After a brief fling with democracy and post-9/11 solidarity with the United States, Russia seems to be slipping back onto more familiar ground. The present leadership has reinstated government-controlled mass media and de facto one-party rule, announced a new super bomb, inserted more spies into the U.S., and played bad cop with the Ukrainians in their recent election. Democratic and capitalistic reforms genuinely frighten many conservative Russians, who worry about losing their distinctive thousand-year-old culture. Indeed, both Americans and Russians have treasured and emphasized our differences so often that we have difficulty believing that we have anything in common. While enormous dissimilarities between us continue to strain our relations and cannot be dismissed, we do share a surprising number of common features in history, foreign relations, attitudes toward each other, and contemporary challenges. Reviewing a few of them provides grounds for dialogue that is sorely needed by both sides.
Mutual Viking Heritage
One of the first significant parallels is our common Viking heritage. Most Russians know the legend of how Slavic and Finnish tribes in a.d. 862 tired of their constant fighting and asked Varangians (Vikings) from a tribe known as Rus to govern them. In its early years, Russia was closely connected with Europe through the Hanseatic league, was prosperous, and was astonishingly democratic, having powerful town councils that could hire or fire the local princes. Tragically, Russia’s integration with western Europe and its fledgling democracy were brutally crushed by the thirteenth-century Mongol/Tatar invasion and has never fully recovered.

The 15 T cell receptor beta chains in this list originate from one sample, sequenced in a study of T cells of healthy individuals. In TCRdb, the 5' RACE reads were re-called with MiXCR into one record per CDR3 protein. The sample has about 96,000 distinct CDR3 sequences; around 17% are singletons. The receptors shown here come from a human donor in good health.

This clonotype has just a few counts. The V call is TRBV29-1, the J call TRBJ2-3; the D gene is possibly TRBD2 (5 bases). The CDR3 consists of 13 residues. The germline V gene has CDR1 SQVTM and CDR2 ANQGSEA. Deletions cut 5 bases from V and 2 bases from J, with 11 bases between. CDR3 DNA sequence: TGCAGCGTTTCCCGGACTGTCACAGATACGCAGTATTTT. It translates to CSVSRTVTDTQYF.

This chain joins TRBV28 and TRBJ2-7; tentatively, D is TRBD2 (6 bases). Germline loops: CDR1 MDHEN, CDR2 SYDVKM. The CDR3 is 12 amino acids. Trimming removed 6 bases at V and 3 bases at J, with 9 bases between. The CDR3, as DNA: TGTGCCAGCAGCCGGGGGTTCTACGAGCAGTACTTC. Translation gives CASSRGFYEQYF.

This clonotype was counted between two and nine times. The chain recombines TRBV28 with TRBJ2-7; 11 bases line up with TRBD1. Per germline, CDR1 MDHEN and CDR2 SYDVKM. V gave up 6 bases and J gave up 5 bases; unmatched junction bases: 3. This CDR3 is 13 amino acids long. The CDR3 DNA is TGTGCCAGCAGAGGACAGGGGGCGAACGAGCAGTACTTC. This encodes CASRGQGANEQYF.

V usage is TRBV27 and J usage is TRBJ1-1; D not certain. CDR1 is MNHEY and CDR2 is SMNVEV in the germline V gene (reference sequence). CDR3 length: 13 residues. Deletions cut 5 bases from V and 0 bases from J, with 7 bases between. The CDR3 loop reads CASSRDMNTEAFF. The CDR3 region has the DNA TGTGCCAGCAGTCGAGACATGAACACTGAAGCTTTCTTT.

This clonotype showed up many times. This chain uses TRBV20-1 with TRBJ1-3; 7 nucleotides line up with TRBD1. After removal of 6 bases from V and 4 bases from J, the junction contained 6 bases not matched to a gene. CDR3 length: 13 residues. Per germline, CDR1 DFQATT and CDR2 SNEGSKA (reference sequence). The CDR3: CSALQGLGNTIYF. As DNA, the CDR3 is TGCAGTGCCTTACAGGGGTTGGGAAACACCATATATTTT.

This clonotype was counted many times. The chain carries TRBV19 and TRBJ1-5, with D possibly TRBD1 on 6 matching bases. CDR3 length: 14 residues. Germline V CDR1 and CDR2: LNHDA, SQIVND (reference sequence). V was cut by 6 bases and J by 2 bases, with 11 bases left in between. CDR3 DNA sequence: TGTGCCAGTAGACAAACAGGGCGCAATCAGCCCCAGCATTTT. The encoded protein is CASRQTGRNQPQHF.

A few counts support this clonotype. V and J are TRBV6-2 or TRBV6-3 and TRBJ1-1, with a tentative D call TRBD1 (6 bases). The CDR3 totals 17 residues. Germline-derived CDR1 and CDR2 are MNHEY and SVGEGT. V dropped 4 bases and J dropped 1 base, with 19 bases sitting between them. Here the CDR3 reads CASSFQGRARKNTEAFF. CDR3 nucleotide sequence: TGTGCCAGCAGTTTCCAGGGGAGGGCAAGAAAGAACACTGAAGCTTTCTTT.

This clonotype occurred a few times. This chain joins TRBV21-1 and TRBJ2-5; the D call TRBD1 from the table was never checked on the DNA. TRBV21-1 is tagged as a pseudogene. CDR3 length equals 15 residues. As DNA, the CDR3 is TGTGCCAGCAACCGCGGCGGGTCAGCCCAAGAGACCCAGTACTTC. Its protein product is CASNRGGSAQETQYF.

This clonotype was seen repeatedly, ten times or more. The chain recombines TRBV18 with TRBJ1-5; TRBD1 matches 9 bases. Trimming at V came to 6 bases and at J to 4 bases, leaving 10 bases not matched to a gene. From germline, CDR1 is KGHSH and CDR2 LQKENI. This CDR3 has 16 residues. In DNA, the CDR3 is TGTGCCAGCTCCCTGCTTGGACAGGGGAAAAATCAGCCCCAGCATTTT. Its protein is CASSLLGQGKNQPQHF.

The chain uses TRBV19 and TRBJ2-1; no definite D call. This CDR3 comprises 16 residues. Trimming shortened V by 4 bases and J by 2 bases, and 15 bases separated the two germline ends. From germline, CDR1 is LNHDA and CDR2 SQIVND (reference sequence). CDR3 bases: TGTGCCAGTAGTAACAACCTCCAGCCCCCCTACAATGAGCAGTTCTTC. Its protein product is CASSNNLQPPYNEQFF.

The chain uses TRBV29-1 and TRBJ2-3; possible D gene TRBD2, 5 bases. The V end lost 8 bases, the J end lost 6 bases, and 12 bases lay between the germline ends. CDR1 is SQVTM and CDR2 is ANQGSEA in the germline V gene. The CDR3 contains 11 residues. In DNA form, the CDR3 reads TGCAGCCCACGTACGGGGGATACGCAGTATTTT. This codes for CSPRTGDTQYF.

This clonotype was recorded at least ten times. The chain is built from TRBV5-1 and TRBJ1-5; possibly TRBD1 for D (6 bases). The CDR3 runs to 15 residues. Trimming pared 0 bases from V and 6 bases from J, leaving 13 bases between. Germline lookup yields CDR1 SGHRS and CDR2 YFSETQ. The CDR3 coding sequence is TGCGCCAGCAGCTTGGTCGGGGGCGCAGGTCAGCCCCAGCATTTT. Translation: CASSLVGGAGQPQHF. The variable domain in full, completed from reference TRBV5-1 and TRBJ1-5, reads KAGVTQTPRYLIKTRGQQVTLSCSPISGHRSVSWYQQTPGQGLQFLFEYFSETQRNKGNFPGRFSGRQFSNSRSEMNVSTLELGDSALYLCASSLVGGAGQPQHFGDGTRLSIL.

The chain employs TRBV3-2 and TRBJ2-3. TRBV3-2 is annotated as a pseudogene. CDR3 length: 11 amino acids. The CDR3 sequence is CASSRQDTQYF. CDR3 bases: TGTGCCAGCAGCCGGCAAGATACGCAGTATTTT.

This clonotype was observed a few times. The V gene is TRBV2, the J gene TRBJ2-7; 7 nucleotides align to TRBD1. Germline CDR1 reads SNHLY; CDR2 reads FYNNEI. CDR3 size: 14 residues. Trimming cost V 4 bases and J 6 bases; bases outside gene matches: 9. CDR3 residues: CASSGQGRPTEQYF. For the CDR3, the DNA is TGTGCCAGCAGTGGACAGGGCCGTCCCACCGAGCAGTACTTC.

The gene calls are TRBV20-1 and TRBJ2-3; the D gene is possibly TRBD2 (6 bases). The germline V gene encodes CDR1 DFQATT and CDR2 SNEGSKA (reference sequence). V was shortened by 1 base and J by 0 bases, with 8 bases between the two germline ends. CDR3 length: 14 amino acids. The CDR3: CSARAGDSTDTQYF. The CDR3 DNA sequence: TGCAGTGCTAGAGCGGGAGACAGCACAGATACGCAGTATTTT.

All Americans, even those not directly descended from Scandinavians, share in the Viking legacy. Vikings from Denmark began invading England late in the eighth century, occupied a large territory called the Danelaw in the ninth century, and by a.d. 1016 the Danish King Canute ruled all England. Americans should know that Normans under William the Conquerer invaded England from northern France in a.d. 1066. But most do not realize that these invaders included the descendants of Scandinavian Norsemen, who had invaded and settled northern France a century earlier, about the time that the Rus were settling into the Slavic heartlands. Like Russia, England was brought closer to the rest of Europe by these energetic warrior Vikings.
From this mix of Scandinavian, French, and Anglo-Saxon cultures eventually evolved the English Parliament, its limited monarchy, and constitutional democracy, which heavily influenced American political life. The Normans also significantly affected Americans’ language: English vocabulary is roughly 50 percent derived from French, which the Norman ruling class spoke.